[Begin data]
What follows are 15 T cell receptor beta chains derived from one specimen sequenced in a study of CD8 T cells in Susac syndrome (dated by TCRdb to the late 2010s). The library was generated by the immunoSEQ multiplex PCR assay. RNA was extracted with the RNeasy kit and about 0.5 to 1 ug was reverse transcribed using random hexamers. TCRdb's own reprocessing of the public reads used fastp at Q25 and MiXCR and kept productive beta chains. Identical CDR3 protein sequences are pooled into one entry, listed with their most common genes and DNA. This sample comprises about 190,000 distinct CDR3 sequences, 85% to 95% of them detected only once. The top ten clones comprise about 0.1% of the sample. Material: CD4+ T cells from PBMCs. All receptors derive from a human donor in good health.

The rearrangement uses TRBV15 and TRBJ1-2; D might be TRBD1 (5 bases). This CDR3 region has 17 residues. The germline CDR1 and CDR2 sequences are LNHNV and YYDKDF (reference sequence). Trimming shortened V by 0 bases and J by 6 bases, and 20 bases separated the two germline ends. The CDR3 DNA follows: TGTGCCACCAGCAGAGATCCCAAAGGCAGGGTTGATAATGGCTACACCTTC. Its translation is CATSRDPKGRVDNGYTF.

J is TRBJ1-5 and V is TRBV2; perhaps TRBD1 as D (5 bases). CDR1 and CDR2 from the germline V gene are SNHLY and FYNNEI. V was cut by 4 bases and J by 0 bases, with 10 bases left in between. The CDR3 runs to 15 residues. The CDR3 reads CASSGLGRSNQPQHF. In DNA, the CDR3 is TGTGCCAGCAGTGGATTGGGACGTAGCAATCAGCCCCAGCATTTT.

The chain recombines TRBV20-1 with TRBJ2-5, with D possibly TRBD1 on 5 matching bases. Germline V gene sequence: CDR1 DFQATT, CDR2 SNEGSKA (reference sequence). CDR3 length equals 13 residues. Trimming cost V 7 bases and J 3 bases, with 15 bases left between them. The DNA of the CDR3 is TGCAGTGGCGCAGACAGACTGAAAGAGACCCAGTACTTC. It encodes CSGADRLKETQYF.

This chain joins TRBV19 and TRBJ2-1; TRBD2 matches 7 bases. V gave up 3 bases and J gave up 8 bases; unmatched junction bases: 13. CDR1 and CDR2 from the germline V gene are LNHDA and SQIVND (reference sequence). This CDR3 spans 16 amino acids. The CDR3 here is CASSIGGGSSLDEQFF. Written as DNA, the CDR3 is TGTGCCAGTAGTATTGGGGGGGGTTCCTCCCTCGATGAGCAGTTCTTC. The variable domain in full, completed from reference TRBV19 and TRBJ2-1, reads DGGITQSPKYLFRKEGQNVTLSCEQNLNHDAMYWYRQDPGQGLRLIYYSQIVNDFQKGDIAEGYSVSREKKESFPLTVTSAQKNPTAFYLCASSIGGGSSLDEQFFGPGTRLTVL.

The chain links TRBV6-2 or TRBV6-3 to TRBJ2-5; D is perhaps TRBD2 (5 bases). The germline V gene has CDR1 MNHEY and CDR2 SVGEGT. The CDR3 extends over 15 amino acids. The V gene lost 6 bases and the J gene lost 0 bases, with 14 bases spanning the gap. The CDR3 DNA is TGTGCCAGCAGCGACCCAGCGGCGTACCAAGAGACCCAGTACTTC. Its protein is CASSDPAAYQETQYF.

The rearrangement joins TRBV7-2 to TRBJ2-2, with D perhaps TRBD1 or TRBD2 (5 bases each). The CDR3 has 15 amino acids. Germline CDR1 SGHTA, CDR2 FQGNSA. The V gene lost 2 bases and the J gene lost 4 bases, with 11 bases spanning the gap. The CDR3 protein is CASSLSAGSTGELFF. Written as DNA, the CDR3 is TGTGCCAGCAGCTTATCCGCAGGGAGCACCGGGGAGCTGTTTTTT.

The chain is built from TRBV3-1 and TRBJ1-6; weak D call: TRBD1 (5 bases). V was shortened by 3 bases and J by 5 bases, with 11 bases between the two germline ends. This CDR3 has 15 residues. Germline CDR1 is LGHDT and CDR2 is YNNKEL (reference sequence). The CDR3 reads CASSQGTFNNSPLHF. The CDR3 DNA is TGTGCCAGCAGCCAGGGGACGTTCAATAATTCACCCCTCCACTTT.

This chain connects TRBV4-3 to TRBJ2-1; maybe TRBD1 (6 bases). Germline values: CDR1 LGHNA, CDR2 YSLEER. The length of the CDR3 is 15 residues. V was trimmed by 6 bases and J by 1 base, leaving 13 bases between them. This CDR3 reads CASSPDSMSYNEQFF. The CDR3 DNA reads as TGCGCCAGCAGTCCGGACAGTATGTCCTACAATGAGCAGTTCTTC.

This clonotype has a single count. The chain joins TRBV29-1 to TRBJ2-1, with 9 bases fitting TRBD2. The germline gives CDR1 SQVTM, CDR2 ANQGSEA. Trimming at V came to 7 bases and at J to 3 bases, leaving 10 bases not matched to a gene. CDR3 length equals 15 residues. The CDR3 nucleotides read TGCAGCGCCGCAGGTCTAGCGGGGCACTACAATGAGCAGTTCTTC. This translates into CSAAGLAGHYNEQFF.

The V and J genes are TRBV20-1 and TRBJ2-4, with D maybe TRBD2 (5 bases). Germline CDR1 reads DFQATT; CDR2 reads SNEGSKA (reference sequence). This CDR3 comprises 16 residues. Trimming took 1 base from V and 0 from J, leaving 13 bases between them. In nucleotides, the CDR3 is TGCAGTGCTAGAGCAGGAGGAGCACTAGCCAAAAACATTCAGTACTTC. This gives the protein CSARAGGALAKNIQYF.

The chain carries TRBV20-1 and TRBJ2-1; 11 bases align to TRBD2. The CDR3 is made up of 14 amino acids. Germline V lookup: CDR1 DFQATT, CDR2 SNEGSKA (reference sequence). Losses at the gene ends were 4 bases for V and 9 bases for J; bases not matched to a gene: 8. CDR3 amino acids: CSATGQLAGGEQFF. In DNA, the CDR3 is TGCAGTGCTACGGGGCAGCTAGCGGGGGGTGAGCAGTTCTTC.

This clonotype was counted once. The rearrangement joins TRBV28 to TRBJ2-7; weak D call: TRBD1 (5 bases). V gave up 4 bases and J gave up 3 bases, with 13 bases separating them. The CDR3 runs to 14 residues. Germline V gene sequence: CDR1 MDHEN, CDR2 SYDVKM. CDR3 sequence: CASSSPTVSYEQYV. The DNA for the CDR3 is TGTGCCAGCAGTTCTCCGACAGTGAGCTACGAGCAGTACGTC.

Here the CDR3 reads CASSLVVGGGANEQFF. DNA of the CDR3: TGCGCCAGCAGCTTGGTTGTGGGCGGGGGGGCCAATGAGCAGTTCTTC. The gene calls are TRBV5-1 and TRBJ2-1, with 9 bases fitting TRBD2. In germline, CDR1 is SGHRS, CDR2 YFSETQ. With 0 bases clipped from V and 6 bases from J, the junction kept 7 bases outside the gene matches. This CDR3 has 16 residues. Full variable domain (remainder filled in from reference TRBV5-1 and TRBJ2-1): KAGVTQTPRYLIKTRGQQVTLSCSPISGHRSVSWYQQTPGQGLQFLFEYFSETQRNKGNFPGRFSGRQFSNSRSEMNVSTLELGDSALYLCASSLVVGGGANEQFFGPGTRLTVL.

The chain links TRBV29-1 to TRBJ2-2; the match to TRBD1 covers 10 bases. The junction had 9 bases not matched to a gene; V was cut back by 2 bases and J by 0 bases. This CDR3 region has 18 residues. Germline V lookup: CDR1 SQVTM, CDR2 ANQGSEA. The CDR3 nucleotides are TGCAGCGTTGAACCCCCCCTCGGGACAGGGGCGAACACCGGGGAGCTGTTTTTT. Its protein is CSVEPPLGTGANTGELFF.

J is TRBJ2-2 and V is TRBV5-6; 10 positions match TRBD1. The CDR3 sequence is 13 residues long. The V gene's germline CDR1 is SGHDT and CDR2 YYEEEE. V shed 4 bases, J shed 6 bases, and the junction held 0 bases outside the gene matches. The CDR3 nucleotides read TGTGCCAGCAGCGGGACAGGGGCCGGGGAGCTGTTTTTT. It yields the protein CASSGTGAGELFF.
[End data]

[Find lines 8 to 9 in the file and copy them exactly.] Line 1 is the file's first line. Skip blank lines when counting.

The chain is built from TRBV3-1 and TRBJ1-6; weak D call: TRBD1 (5 bases). V was shortened by 3 bases and J by 5 bases, with 11 bases between the two germline ends. This CDR3 has 15 residues. Germline CDR1 is LGHDT and CDR2 is YNNKEL (reference sequence). The CDR3 reads CASSQGTFNNSPLHF. The CDR3 DNA is TGTGCCAGCAGCCAGGGGACGTTCAATAATTCACCCCTCCACTTT.

This chain connects TRBV4-3 to TRBJ2-1; maybe TRBD1 (6 bases). Germline values: CDR1 LGHNA, CDR2 YSLEER. The length of the CDR3 is 15 residues. V was trimmed by 6 bases and J by 1 base, leaving 13 bases between them. This CDR3 reads CASSPDSMSYNEQFF. The CDR3 DNA reads as TGCGCCAGCAGTCCGGACAGTATGTCCTACAATGAGCAGTTCTTC.